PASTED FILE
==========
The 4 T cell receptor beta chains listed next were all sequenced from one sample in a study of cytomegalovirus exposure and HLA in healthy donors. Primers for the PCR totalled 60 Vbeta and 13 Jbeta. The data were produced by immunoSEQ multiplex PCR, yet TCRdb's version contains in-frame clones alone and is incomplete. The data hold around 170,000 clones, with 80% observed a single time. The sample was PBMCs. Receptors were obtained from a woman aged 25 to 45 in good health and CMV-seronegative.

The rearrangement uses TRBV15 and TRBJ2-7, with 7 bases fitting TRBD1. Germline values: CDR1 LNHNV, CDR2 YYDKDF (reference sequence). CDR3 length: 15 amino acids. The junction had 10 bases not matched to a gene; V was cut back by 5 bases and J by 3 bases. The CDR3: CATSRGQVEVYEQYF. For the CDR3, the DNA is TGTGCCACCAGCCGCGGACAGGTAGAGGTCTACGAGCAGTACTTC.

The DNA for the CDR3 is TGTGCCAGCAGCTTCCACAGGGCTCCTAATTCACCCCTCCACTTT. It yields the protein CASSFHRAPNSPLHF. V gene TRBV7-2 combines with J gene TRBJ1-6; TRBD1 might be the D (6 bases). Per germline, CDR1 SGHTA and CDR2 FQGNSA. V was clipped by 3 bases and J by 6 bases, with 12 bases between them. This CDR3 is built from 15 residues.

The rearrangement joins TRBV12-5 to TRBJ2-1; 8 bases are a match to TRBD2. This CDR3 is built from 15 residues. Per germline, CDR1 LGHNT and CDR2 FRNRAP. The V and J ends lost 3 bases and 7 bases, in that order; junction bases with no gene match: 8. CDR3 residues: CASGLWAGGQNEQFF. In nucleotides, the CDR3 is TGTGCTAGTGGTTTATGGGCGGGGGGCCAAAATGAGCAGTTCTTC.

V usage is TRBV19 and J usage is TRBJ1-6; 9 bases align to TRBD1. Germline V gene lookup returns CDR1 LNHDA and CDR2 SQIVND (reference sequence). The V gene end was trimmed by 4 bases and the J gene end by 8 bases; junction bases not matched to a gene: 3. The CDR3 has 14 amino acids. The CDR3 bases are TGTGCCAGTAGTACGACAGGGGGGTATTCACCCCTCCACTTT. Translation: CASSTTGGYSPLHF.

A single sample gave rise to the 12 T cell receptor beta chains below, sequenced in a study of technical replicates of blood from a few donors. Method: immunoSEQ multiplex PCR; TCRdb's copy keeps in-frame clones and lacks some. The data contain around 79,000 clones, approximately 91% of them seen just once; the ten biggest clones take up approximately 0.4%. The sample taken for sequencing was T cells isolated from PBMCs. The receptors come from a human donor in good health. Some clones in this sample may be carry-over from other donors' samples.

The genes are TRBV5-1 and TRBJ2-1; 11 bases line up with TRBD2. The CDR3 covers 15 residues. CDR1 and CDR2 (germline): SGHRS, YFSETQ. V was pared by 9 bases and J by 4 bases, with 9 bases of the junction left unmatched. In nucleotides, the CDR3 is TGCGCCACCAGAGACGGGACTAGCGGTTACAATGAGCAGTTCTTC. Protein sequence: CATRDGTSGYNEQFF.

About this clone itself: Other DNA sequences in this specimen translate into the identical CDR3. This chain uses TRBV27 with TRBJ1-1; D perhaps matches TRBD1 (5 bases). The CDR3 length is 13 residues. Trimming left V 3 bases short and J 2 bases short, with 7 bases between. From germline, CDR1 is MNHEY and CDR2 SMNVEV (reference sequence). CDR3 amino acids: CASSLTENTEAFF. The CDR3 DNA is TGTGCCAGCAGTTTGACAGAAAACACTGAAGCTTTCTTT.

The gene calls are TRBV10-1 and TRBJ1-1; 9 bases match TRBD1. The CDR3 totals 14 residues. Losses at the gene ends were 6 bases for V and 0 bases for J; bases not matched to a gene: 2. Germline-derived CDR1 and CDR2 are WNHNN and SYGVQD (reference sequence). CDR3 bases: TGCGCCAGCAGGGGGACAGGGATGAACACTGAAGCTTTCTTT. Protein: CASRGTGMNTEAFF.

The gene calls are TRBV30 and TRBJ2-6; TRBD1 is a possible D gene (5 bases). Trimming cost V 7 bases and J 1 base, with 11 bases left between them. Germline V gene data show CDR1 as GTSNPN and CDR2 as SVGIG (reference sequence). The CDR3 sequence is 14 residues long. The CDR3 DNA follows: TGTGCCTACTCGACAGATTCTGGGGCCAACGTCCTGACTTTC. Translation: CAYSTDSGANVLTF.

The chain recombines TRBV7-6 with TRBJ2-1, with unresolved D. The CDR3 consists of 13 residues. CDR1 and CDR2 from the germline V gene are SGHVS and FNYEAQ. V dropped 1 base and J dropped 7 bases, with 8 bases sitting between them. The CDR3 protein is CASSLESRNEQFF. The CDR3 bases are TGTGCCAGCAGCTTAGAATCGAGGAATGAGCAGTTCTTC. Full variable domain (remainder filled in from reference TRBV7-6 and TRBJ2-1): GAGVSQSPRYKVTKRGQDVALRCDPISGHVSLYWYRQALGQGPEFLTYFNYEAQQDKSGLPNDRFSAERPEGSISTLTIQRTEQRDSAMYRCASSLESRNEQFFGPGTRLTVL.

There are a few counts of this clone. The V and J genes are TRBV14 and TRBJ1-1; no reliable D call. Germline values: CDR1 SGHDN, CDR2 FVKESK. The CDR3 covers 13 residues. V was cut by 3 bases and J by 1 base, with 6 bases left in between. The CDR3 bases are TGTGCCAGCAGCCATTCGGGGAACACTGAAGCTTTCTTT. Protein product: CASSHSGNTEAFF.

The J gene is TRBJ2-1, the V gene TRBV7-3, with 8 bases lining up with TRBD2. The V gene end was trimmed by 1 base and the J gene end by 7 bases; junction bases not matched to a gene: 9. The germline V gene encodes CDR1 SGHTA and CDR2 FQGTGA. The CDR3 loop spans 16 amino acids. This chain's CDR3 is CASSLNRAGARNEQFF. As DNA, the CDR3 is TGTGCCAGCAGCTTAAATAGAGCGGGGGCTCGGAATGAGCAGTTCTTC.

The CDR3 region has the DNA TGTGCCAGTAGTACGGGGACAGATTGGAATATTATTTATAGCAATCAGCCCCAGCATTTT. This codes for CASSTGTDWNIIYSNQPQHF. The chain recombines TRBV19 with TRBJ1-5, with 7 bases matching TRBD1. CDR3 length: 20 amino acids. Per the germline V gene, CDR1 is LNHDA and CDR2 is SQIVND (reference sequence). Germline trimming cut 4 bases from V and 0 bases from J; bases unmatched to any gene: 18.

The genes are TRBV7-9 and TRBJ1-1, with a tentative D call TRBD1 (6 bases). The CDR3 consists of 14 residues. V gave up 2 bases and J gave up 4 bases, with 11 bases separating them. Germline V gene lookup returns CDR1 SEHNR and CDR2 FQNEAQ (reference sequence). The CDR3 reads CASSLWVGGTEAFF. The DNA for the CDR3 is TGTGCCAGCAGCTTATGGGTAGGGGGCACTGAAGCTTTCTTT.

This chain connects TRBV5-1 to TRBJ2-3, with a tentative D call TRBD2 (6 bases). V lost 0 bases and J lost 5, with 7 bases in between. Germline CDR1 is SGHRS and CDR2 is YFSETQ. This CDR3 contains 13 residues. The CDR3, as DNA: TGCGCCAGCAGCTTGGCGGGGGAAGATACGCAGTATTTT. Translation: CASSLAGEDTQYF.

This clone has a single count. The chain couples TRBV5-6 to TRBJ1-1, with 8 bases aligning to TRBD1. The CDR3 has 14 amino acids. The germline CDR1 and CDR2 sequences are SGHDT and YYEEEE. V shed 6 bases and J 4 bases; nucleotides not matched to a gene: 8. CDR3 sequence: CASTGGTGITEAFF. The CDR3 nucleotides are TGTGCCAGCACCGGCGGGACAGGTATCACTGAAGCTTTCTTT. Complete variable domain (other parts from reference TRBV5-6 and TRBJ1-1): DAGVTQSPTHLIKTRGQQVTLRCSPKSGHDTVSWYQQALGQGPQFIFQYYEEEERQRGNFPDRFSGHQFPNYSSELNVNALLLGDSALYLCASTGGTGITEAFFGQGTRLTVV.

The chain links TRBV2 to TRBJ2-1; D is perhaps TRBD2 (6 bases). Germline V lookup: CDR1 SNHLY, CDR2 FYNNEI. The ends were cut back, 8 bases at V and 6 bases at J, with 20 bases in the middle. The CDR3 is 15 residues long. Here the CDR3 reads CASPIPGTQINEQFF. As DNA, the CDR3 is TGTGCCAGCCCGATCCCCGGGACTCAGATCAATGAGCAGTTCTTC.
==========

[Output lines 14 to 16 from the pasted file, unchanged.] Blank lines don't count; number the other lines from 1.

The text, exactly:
The CDR3 region has the DNA TGTGCCAGTAGTACGGGGACAGATTGGAATATTATTTATAGCAATCAGCCCCAGCATTTT. This codes for CASSTGTDWNIIYSNQPQHF. The chain recombines TRBV19 with TRBJ1-5, with 7 bases matching TRBD1. CDR3 length: 20 amino acids. Per the germline V gene, CDR1 is LNHDA and CDR2 is SQIVND (reference sequence). Germline trimming cut 4 bases from V and 0 bases from J; bases unmatched to any gene: 18.

The genes are TRBV7-9 and TRBJ1-1, with a tentative D call TRBD1 (6 bases). The CDR3 consists of 14 residues. V gave up 2 bases and J gave up 4 bases, with 11 bases separating them. Germline V gene lookup returns CDR1 SEHNR and CDR2 FQNEAQ (reference sequence). The CDR3 reads CASSLWVGGTEAFF. The DNA for the CDR3 is TGTGCCAGCAGCTTATGGGTAGGGGGCACTGAAGCTTTCTTT.

This chain connects TRBV5-1 to TRBJ2-3, with a tentative D call TRBD2 (6 bases). V lost 0 bases and J lost 5, with 7 bases in between. Germline CDR1 is SGHRS and CDR2 is YFSETQ. This CDR3 contains 13 residues. The CDR3, as DNA: TGCGCCAGCAGCTTGGCGGGGGAAGATACGCAGTATTTT. Translation: CASSLAGEDTQYF.